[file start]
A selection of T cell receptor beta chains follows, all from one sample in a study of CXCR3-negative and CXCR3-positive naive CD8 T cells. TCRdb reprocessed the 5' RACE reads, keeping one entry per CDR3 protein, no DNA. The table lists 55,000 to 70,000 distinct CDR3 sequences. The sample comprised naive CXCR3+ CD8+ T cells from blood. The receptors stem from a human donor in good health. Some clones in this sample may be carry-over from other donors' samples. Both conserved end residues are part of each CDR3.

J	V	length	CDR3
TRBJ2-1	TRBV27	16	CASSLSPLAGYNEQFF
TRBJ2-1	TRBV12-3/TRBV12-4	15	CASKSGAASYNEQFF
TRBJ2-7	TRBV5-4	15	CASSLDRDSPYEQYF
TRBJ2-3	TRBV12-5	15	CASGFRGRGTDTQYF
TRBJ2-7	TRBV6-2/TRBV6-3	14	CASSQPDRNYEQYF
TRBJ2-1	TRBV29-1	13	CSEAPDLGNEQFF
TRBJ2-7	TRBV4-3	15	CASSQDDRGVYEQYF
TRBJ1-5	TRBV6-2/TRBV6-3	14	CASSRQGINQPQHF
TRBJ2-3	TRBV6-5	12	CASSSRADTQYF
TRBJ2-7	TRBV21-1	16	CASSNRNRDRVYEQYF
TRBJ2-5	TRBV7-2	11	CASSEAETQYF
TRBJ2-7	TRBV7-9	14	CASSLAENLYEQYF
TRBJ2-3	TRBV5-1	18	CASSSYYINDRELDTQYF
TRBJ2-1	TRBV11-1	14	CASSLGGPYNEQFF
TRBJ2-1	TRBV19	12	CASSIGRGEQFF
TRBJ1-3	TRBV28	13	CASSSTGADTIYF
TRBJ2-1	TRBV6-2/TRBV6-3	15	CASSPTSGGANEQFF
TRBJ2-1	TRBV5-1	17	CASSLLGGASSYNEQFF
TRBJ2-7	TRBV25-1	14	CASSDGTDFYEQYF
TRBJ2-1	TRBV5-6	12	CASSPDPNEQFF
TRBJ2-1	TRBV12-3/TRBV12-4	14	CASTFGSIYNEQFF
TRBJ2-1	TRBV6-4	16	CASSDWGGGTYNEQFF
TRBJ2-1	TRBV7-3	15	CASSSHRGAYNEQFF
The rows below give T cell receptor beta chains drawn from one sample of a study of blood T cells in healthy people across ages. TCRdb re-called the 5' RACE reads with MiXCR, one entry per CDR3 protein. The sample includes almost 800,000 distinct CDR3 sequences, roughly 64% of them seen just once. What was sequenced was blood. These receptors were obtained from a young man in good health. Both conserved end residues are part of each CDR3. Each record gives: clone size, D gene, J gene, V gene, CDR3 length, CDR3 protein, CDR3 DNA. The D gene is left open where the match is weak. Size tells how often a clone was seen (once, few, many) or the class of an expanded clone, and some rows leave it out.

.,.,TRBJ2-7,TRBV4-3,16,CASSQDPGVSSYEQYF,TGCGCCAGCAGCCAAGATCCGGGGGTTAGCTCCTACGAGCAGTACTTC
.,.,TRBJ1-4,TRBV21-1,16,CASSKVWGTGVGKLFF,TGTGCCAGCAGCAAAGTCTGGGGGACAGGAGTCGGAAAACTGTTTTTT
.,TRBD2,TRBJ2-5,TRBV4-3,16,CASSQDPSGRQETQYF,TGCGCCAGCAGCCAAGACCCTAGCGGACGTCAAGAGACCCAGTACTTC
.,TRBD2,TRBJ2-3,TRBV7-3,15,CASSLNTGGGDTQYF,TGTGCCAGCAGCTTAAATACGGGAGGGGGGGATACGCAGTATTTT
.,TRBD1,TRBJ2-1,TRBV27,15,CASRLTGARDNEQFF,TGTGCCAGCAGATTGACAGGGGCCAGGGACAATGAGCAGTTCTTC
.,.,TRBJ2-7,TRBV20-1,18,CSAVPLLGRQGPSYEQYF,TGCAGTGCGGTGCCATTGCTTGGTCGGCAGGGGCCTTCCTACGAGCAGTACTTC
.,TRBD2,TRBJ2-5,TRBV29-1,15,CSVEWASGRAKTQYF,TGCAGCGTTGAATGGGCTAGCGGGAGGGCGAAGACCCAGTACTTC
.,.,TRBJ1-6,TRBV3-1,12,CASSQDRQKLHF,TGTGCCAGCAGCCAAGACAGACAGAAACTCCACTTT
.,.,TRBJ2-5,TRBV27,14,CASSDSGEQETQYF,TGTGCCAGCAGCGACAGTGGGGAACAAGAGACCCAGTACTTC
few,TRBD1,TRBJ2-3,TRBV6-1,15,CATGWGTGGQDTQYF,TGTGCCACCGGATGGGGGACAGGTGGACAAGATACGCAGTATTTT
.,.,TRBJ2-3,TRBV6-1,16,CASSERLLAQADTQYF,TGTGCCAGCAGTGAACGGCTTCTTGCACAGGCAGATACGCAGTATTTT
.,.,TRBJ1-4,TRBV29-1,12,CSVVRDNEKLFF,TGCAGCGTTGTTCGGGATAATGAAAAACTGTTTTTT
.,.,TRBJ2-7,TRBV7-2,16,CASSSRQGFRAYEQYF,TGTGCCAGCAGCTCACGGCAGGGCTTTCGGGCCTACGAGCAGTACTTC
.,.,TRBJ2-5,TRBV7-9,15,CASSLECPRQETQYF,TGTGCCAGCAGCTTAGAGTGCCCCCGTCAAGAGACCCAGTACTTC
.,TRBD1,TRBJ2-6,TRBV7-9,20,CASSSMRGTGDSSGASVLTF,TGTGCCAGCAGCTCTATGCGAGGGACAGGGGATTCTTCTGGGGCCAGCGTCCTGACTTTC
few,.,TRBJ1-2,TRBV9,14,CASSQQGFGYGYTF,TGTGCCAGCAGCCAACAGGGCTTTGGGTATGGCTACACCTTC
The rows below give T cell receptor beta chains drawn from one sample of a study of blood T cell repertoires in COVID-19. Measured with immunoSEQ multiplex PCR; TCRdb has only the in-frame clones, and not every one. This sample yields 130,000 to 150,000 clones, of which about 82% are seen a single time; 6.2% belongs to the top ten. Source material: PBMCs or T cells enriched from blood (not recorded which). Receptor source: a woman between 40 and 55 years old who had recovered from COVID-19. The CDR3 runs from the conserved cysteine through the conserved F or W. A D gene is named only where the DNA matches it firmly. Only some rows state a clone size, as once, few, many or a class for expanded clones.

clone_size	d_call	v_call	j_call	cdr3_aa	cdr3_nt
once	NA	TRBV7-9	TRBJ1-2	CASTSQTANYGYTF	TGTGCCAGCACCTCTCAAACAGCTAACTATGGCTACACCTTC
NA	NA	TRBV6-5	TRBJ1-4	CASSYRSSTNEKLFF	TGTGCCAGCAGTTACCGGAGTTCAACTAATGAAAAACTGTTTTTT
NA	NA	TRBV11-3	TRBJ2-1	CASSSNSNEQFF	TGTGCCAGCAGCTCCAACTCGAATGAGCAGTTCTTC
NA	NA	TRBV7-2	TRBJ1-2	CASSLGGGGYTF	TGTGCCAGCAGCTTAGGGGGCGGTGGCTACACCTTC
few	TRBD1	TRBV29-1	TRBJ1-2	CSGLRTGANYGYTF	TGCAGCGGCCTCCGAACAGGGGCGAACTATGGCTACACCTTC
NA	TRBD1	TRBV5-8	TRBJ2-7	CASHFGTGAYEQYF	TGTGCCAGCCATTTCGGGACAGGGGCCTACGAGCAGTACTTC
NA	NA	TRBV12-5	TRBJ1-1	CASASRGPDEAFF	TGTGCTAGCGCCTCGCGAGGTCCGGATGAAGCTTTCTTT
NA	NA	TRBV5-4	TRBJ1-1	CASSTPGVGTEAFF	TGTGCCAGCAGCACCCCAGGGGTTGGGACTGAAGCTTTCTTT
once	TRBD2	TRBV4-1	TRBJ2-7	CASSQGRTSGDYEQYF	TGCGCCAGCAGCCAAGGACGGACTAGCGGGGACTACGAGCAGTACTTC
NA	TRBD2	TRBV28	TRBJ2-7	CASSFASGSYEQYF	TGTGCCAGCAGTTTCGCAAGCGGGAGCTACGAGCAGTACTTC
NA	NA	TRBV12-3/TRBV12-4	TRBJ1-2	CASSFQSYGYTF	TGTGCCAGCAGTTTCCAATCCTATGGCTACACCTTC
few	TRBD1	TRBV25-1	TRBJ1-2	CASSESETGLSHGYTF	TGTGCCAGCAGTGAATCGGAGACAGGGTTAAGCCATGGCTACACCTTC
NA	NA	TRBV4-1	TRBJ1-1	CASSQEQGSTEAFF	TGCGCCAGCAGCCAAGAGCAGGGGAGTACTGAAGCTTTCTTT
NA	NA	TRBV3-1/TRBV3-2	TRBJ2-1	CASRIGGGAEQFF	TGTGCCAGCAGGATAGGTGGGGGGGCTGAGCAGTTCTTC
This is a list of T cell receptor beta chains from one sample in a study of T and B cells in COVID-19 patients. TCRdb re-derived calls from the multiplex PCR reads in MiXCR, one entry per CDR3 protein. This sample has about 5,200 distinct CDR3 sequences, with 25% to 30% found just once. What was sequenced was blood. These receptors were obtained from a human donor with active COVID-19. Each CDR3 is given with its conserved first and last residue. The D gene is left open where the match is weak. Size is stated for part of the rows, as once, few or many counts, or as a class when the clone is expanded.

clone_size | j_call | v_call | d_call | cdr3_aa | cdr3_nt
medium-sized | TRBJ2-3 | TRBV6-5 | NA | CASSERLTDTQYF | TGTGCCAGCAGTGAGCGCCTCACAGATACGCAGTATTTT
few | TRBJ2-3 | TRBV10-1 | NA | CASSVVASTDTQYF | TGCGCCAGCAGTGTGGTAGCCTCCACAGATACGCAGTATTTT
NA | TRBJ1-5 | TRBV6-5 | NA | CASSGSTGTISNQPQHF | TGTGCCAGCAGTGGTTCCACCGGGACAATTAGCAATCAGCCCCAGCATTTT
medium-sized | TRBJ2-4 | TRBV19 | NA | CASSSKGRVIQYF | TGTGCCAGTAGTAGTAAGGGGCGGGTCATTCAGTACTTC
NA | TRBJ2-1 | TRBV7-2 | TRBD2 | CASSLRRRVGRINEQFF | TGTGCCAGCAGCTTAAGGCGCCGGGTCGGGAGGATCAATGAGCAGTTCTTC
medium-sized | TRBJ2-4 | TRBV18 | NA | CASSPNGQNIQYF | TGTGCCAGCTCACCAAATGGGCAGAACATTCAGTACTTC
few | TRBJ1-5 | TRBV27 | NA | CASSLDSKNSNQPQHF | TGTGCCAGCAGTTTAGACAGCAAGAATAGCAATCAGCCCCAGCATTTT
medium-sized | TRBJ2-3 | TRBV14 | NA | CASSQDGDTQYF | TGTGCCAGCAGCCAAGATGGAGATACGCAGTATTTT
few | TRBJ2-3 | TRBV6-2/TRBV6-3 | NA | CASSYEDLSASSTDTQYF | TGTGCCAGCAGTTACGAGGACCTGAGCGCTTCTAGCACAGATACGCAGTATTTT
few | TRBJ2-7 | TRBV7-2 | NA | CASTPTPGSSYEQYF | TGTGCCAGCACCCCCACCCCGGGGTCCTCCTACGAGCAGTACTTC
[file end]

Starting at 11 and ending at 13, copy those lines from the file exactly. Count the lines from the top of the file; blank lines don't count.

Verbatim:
TRBJ2-3	TRBV6-5	12	CASSSRADTQYF
TRBJ2-7	TRBV21-1	16	CASSNRNRDRVYEQYF
TRBJ2-5	TRBV7-2	11	CASSEAETQYF